Talk is cheap, literally, during much of the NFL's down time. When training camps are empty, so is the rhetoric for the most part. Discussions of contract inequities, at a time when no one is drawing paychecks, are usually more bemusing than bitter.
With most camps scheduled to open in two weeks, the heat may be turned up as much off the field as on it. The verbiage can get venomous, and those contract-related offseason harangues that seemed relatively benign in April can mushroom into official holdouts.
The public perception seems to be that 2005 possesses the potential for more training camp absences than in past years. It's hard to say, though, whether the tough talk of the spring will actually translate into hard-line negotiating positions.
Even the most noted of the potential camp no-shows, Philadelphia Eagles wide receiver Terrell Owens, acknowledged during an appearance Sunday at a youth football camp that he hasn't decided whether he will report to work Aug. 1. Owens even seemed to soften his stance a bit, which is not that surprising, given the intransigence of Philadelphia management in terms of reworking the final six years of his contract.
It's not unusual for the fiery rhetoric of the offseason to include some openings for a little rapprochement this time of year.
"The thing guys have to realize is that, it you're going to hold out, you'd better be able to hold on, too," said former NFL defensive lineman Dan Williams, who sat out the entire 1998 season with the Kansas City Chiefs in a contract dispute. "I mean, you have to be ready to hold on financially, emotionally, [psychologically], all that. Because if there is any kind of chink in the armor, the team will find it, believe me. A lot of guys can talk about [holding out], but not many guys can do it for a prolonged time. That's why the talking usually doesn't mean anything."
Indeed, it remains to be seen whether all the words uttered this spring actually turn into work stoppages once training camps open for business at the end of the month. Both sides tend to have selective amnesia, to understand that bluster and posturing are just a traditional function of the offseason ritual, as reporting dates draw closer.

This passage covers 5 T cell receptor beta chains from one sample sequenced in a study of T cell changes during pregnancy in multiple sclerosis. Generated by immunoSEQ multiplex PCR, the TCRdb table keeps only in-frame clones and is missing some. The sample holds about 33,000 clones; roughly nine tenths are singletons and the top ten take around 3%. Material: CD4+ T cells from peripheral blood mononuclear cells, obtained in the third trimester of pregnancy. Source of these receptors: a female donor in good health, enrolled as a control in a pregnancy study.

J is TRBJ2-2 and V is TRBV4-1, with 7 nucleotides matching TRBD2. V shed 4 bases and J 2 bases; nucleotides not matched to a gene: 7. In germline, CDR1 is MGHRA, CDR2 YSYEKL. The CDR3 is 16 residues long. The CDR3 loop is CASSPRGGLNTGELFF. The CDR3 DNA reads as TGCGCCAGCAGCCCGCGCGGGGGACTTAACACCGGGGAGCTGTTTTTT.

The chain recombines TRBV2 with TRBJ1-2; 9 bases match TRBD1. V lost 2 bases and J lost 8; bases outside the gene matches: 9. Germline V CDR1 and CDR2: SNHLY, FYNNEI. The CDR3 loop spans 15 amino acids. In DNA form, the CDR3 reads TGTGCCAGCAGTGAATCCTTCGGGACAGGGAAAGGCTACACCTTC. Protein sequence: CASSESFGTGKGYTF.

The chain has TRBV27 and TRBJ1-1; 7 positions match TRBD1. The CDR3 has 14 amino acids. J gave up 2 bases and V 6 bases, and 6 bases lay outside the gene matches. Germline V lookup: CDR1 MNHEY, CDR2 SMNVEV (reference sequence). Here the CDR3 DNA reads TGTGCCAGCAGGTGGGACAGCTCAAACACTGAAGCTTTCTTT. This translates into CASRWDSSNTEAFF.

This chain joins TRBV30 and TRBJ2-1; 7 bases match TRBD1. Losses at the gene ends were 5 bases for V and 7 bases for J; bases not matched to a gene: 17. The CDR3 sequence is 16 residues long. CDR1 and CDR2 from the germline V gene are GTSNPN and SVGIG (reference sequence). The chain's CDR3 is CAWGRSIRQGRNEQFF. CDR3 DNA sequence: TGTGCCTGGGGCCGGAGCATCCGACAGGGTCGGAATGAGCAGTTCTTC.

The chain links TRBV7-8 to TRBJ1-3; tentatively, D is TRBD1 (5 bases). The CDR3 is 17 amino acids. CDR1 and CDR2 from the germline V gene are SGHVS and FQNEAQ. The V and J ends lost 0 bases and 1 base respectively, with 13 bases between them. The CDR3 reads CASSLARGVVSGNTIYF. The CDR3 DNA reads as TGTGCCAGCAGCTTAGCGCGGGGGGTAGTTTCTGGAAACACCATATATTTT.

If every player harboring a contract grievance failed to show up for camp, coaches might struggle to field two units, but that certainly won't be the case. Nor is it even likely that most of the veterans who vented publicly about their contract situations, and skipped their teams' minicamps, will be out of camps for long.
The old axiom aside, time doesn't heal all wounds, especially when dollars are involved. But in many cases in the NFL, common sense prevails, and, quite frankly, there can be outside influences on occasion that affect holdout plans. Case in point: Washington free safety Sean Taylor skipped all of the Redskins' offseason workouts. But confronted now by a felony charge, and in need of support from the organization, does anyone really think the second-year veteran will be absent when the Redskins report to camp?
Four of the absentees -- New York Jets defensive end John Abraham, Seattle tailback Shaun Alexander, Green Bay tight end Bubba Franks and Philadelphia defensive tackle Corey Simon -- are veterans designated as franchise or transition players who have refused to sign the one-year qualifying offers. By rule, because those players technically aren't under contract, they are not permitted to practice.
Given the acrimony that tends to follow a franchise marker these days, the three players with that designation (Abraham, Alexander and Simon) are among the most likely to experience long holdouts.